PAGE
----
Wastewater treatment plant provides reclaimed water, features exhibit gallery and classroom

Aug. 13, 2010
OLYMPIA, WA, Aug. 12, 2010 -- While most wastewater treatment plants around the country are separated from their communities by a chain link fence, a new wastewater facility in Olympia, WA, will actively engage the public...

OLYMPIA, WA, Aug. 12, 2010 -- While most wastewater treatment plants around the country are separated from their communities by a chain link fence, the LOTT Clean Water Alliance's new Regional Services Center in Olympia, Washington, will actively engage the public. Designed by the award-winning architectural firm, The Miller Hull Partnership, the project is on target for LEED Platinum certification, and also includes the "WET Center" (Water Educational and Technology Center), with an exhibit gallery and classroom.

Artist rendering of the LOTT Clean Water Alliance's new Regional Services Center in Olympia, Washington."This new building portrays all the good things about community stewardship," said Robert Hull, one of the founding partners of Miller Hull. "It's no longer just a sewage treatment plant. It becomes the new public face of LOTT in the community."

Class A reclaimed water, produced at the treatment plant, is water that has been used and then cleaned to high quality standards so it can be returned to the community for irrigation, toilet flushing, industrial and manufacturing, and many other uses. Benefits include wastewater and water supply management, and environmental enhancement such as using reclaimed water for wetlands restoration or streamflow augmentation. The reclaimed water for LOTT's new facility is used for a pond surrounding the center, for irrigating the grounds and the building's green roof, and for toilet flushing inside the building.

"Common themes that run throughout this project include education, environmental sustainability, and the value of reclaimed water as a beneficial, safe resource for our communities," said Scott Wolf, partner at Miller Hull. "By showcasing Class A reclaimed water in these water features, LOTT provides the public with an opportunity to see and experience the water up close, reinforcing the themes of reclaimed water as a valuable resource and its contribution to the environmental sustainability of our communities."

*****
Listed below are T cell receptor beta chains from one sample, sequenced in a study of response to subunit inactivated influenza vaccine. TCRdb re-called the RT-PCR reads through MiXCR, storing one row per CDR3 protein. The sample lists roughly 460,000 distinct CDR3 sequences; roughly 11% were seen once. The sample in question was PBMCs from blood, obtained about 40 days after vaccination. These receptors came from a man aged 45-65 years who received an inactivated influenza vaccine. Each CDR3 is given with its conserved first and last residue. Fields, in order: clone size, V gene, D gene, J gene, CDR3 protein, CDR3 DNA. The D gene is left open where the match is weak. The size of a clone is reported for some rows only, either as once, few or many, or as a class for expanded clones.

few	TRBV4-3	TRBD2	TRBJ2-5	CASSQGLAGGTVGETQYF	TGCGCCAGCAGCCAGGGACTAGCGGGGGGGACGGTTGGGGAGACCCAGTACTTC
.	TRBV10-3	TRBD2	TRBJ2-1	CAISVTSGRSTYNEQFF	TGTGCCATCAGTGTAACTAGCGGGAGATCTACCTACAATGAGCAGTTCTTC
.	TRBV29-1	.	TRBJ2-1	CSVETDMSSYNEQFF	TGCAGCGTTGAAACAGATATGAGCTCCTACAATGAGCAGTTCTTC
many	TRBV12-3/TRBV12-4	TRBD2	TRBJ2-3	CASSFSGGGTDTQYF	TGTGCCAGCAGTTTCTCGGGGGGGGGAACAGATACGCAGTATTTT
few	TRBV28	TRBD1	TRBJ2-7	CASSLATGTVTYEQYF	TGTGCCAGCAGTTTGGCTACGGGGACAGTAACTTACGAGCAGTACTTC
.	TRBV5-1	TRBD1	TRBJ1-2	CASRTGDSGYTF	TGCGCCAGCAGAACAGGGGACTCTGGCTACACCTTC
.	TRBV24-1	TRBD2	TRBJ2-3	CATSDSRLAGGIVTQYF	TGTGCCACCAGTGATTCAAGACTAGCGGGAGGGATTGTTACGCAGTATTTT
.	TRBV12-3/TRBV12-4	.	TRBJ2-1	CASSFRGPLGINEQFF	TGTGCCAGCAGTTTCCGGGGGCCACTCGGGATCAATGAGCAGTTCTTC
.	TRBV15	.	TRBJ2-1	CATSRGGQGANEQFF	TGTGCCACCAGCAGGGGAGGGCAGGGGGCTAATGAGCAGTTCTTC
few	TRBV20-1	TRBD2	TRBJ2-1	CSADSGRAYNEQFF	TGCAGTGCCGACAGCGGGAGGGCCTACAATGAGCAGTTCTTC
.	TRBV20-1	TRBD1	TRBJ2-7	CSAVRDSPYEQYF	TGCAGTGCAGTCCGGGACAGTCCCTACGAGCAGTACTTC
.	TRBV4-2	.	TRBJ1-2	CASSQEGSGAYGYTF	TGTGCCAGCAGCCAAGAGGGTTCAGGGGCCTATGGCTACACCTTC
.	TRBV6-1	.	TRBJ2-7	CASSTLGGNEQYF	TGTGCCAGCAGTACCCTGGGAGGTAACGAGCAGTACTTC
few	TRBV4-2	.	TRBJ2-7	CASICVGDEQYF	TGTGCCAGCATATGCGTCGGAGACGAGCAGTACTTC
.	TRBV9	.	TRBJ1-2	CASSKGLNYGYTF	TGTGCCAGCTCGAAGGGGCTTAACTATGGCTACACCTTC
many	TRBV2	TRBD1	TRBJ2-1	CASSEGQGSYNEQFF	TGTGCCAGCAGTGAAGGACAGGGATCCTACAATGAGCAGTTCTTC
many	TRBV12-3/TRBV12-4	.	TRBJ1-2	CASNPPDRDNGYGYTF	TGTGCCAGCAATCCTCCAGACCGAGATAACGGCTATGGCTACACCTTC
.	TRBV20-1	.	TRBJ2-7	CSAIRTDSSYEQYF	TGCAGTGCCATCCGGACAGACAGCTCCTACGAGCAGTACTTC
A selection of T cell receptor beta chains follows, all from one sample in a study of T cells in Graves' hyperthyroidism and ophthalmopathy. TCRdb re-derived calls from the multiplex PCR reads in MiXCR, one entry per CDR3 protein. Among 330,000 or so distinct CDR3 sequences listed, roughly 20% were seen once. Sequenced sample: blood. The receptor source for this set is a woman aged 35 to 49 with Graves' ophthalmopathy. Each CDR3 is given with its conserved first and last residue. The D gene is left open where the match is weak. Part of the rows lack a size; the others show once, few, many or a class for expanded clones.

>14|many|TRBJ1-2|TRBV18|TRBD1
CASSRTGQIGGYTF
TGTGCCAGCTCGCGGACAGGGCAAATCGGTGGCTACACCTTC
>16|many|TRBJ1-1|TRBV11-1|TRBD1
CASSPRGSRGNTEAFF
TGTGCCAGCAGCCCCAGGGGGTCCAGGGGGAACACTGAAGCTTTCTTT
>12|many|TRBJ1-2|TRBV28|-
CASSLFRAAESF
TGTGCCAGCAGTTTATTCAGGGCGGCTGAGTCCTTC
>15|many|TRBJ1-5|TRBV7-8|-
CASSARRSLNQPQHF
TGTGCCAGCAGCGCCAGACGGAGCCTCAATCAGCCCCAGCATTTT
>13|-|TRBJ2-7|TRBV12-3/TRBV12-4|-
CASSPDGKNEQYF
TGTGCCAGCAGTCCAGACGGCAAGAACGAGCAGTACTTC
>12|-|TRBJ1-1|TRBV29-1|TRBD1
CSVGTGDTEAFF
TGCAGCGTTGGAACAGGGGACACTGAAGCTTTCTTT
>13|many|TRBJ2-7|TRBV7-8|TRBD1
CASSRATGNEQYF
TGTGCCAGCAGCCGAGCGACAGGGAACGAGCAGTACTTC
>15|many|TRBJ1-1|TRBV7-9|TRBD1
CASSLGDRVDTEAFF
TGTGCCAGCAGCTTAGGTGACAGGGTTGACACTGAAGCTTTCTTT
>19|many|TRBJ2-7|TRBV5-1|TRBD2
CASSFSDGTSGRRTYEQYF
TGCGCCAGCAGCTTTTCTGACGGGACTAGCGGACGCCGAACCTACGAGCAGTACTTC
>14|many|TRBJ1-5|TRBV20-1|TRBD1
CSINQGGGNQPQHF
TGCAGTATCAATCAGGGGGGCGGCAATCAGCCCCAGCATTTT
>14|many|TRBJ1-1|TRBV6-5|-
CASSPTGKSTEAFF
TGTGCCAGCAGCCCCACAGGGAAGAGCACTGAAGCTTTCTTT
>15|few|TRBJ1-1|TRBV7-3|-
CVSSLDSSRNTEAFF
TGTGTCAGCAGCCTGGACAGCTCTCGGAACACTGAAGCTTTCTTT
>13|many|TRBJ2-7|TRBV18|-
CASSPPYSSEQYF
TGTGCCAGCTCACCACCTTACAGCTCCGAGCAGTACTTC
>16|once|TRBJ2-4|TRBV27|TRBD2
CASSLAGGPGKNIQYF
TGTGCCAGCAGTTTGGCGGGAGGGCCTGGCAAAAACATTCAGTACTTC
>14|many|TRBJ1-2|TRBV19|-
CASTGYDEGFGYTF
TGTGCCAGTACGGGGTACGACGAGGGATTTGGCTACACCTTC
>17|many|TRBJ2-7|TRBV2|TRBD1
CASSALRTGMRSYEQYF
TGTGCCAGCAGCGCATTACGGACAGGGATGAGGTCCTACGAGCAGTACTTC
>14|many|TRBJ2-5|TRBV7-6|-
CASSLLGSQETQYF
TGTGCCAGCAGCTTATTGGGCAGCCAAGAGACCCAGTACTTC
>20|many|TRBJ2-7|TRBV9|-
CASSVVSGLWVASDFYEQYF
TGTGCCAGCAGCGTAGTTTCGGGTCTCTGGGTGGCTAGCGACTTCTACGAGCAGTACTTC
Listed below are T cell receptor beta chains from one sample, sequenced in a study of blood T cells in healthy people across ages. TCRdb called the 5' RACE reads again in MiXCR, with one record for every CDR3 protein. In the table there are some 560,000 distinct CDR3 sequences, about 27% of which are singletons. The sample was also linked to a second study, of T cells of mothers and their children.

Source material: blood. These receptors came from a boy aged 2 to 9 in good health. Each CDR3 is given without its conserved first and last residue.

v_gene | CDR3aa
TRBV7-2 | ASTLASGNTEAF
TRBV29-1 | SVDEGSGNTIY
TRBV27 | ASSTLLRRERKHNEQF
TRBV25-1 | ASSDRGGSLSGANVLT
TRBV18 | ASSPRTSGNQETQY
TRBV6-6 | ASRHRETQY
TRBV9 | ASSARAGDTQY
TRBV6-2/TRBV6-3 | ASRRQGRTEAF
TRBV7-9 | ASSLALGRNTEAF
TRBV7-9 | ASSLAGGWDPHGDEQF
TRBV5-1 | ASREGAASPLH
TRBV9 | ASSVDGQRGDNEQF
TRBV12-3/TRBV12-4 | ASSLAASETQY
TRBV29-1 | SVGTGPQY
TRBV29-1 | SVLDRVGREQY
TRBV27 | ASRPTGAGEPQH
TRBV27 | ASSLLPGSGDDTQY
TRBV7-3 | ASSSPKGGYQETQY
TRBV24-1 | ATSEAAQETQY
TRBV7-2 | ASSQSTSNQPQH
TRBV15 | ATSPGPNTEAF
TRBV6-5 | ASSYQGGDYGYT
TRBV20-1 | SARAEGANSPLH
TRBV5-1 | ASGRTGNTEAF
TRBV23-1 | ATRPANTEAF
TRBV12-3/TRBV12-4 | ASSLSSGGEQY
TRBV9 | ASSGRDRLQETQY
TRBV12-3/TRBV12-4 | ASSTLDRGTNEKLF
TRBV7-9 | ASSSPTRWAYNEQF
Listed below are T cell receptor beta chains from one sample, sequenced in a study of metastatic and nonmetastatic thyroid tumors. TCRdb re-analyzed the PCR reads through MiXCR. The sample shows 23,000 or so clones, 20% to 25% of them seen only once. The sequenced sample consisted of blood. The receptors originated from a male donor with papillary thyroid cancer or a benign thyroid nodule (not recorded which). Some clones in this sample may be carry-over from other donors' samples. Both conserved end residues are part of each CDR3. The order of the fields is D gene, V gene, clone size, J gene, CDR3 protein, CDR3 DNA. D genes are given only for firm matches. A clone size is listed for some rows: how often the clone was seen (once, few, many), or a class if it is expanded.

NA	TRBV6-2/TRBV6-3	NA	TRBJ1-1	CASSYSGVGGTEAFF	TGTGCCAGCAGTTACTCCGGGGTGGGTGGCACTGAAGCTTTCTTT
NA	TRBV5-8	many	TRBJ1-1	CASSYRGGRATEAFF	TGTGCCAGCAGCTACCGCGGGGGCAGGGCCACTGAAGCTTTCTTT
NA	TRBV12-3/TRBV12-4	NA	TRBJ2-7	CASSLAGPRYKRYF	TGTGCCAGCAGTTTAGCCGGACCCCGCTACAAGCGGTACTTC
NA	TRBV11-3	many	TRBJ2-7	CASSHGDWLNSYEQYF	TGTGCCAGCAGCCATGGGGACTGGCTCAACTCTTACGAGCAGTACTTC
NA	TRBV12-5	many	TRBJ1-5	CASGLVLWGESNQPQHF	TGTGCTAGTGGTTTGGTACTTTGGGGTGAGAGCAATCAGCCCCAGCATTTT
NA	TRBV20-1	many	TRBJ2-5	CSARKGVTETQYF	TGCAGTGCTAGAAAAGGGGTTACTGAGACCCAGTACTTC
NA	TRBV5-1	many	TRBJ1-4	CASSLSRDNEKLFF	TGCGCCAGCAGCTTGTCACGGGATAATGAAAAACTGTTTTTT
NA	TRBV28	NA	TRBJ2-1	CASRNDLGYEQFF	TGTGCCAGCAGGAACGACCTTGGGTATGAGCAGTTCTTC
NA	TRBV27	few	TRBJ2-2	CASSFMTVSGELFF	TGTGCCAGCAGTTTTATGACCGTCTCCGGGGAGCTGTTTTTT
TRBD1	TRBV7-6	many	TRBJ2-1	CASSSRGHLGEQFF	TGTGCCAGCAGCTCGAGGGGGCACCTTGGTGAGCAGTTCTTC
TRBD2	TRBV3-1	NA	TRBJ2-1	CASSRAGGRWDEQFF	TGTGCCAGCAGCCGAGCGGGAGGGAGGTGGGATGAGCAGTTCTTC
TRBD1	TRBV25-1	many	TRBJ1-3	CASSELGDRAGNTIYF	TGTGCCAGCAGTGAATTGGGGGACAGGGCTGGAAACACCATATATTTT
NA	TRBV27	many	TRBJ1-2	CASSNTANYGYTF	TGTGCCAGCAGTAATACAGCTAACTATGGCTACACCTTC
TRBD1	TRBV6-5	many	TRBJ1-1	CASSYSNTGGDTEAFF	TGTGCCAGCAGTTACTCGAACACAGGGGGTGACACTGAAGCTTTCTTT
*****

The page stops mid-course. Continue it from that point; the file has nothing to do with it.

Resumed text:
The design challenge for the project included renovating the existing administrative and laboratory building, and the creation of a new four-story Regional Services Center to house administrative offices, an emergency operations center, boardroom, and an education center with interpretive exhibits and a classroom. Designed with a contemporary, industrial aesthetic, the building is meant to complement its surroundings, while the structure's height acts like an iconic symbol for the neighborhood. The facility is coordinated with other projects planned in the area, including a new Hands on Children's Museum -- also designed by Miller Hull -- to begin construction in the Fall of 2010, and the East Bay Public Plaza.

The water in the pond is Class A reclaimed water and moves slowly around the front of the building to the east. The edges of the pond are lined with plants, and a smaller pond within the larger water feature supports water lilies. The pond's water is recycled, requiring minimal make-up water to sustain the pond. Two walkways were constructed over the pond leading people to the building entrances. Furthermore, a water fountain sculpture resembling a large cup pours reclaimed water into the pond and creates a visual and audible signal to the public, symbolically returning the treated water to the community for reuse. The landscape designer was Murase Associates.

Other sustainable elements of the project include reused timbers from a port warehouse that was demolished near the site. The energy use for the project is 50 percent less than of a typical building resulting in significant cost savings over its lifetime. Natural light in the office spaces reduces or eliminates the need for artificial lighting during most of the day. Lastly, external louvers control sunlight and minimize solar gain which further reduces the need for air conditioning.

The Miller Hull Partnership specializes in award-winning design for public works buildings that actively engage their communities. The firm's projects, such as schools, higher education facilities, nature centers, community centers, mixed use buildings, laboratories and corporate offices have created a new architectural vocabulary for civic works. The Miller Hull Partnership won the National Firm Award from the American Institute of Architects in 2003.

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